Panic grips your mind as sweat slides down your head, chills tingling down your spine. A phobia feels something like this. Phobias cause an excessive and irrational fear reaction (Andrew Watts), or in simpler terms, they terrify you. 19 million Americans suffer from a phobia, and those people don’t fail reality testing, meaning they’re not delusional. Phobias are different from normal fears because they cause more anxiety, stress, and they’re uncontrollable, which lets them classify as an anxiety disorder. The reason why phobias terrify you is mostly simple, and it mainly consists of your brain essentially tormenting you.
Traumatic experiences involving the object of terror, whether it be hearing about it or observing it, is one of the main factors for how phobias are developed. The brain likes to store information to recall it later on, and if someone faces a similar situation that caused them terror, their reaction would be the same. Within the brain, the amygdala triggers the fight or flight reaction, which heightens the mind and body’s awareness. The areas of the brain that manage stress and anxiety retrieve the memory more often than it should, essentially torturing you. Smaller factors can also play a part in developing a phobia, such as medications, genetics, physical and mental issues, and brain injuries. There is also a theory that phobias stem from the fear and instinct from ancient times of early humans. Symptoms of phobias include sweating, chest pains, pins and needles, uncontrollable anxiety, dry mouth, chills, nausea, headaches, and accelerated heartbeat. When you have a phobia, you tend to avoid whatever terrifies you at all costs, and when in contact with the object of terror, you stop functioning normally, giving in to the terror. Understanding phobias are vital to understanding those suffering from them.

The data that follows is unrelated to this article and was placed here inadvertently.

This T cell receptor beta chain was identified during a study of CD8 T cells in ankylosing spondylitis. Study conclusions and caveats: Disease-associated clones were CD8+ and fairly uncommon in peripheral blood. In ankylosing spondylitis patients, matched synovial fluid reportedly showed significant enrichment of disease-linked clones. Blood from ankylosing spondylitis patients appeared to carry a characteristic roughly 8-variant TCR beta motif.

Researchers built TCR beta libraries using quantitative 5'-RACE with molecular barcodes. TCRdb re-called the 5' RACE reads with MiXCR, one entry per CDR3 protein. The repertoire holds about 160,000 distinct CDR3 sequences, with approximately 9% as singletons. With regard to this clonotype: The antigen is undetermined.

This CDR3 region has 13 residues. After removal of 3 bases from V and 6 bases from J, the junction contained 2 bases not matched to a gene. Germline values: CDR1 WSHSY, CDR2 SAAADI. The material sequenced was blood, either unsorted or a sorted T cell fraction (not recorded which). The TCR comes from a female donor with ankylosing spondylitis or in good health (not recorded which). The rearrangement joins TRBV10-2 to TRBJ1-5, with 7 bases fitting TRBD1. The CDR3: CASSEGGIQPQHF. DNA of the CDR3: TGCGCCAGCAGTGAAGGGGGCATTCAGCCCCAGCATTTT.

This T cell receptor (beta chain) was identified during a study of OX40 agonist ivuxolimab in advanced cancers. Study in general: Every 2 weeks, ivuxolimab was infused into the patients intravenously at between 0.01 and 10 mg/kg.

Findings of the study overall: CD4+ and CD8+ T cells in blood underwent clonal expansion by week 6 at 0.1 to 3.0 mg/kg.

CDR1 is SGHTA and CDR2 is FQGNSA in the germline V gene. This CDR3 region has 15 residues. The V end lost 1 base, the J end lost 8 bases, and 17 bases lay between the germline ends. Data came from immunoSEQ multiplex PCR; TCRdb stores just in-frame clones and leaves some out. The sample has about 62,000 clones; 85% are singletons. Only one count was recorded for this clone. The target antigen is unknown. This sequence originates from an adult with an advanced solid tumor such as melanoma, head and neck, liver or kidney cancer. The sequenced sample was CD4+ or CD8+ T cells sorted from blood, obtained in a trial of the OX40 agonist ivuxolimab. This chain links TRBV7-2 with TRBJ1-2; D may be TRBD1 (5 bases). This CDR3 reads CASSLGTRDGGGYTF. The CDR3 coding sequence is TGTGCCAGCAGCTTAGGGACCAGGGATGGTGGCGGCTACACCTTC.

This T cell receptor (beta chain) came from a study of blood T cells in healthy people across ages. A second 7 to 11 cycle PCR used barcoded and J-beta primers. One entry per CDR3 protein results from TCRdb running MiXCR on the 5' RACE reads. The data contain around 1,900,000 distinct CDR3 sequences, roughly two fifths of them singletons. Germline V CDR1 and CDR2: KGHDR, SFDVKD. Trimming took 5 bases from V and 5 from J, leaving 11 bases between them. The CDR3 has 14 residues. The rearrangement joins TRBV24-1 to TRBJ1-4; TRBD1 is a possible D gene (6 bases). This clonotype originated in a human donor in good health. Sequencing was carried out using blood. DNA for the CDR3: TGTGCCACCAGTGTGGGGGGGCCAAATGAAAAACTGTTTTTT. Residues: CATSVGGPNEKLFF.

When classifying phobias, you can break them down into three main categories; Specific, Social, and Agrophobia. Specific phobias are phobias with a specific name associated with the feared object, such as arachnophobia and claustrophobia, to name a couple. Social phobias are defined as a fear of being humiliated or underperforming in social situations(). Agrophobia is when you feel uncomfortable when help isn’t easily or readily available. Small spaces would be an example or Agrophobia. There are many types of Specific Phobias, too many to list and explain here. One scientist in the University of California, Mark Barad, trained two groups of mice to associate a sound with a mild electrical shock, creating fear within the mice. He then tried to cure that fear to the best of his abilities. One group of mice was continuously exposed to the noise and when being cured, they took about 20 minutes to overcome their fear. The other group was exposed to the noise in shorter two-minute bursts with 10 minutes of silence in between each burst. After being treated they still remained scared. To conclude which medicine works best, Mark tried two anxiety-reducing drugs on the first group of mice; propranolol and yohimbine. The ones treated with yohimbine lost their fear four times as fast compared to those who were treated with propranolol. The result of this test showed that with the knowledge that fears can be mostly cured, perhaps phobias could be cured as well.
There are actually multiple ways to treat phobias, and most people know their phobias, making it easier to treat. Anxiety-reducing medications, obviously, reduce anxiety, which is one of the major parts of phobias. Beta-blockers reduce physical signs of anxiety and lower your blood pressure by blocking out adrenaline. There are multiple variations of beta blockers, each either affecting your heart or brain. Non-heavy doses of tranquilizers also reduce anxiety. Therapists, to cure phobias, often practice exposure therapy. Exposure therapy isn’t a very creative name, as it simply exposes the person to their phobia. Some exposure therapy uses medication to heighten the adrenaline in your body, heightening your fear. During the session, someone could look at a picture of their fear, and like with the mice testing, after continuous exposure could cure your phobia. Furthermore, understanding phobias are important to understanding and possibly helping those suffering from phobias.
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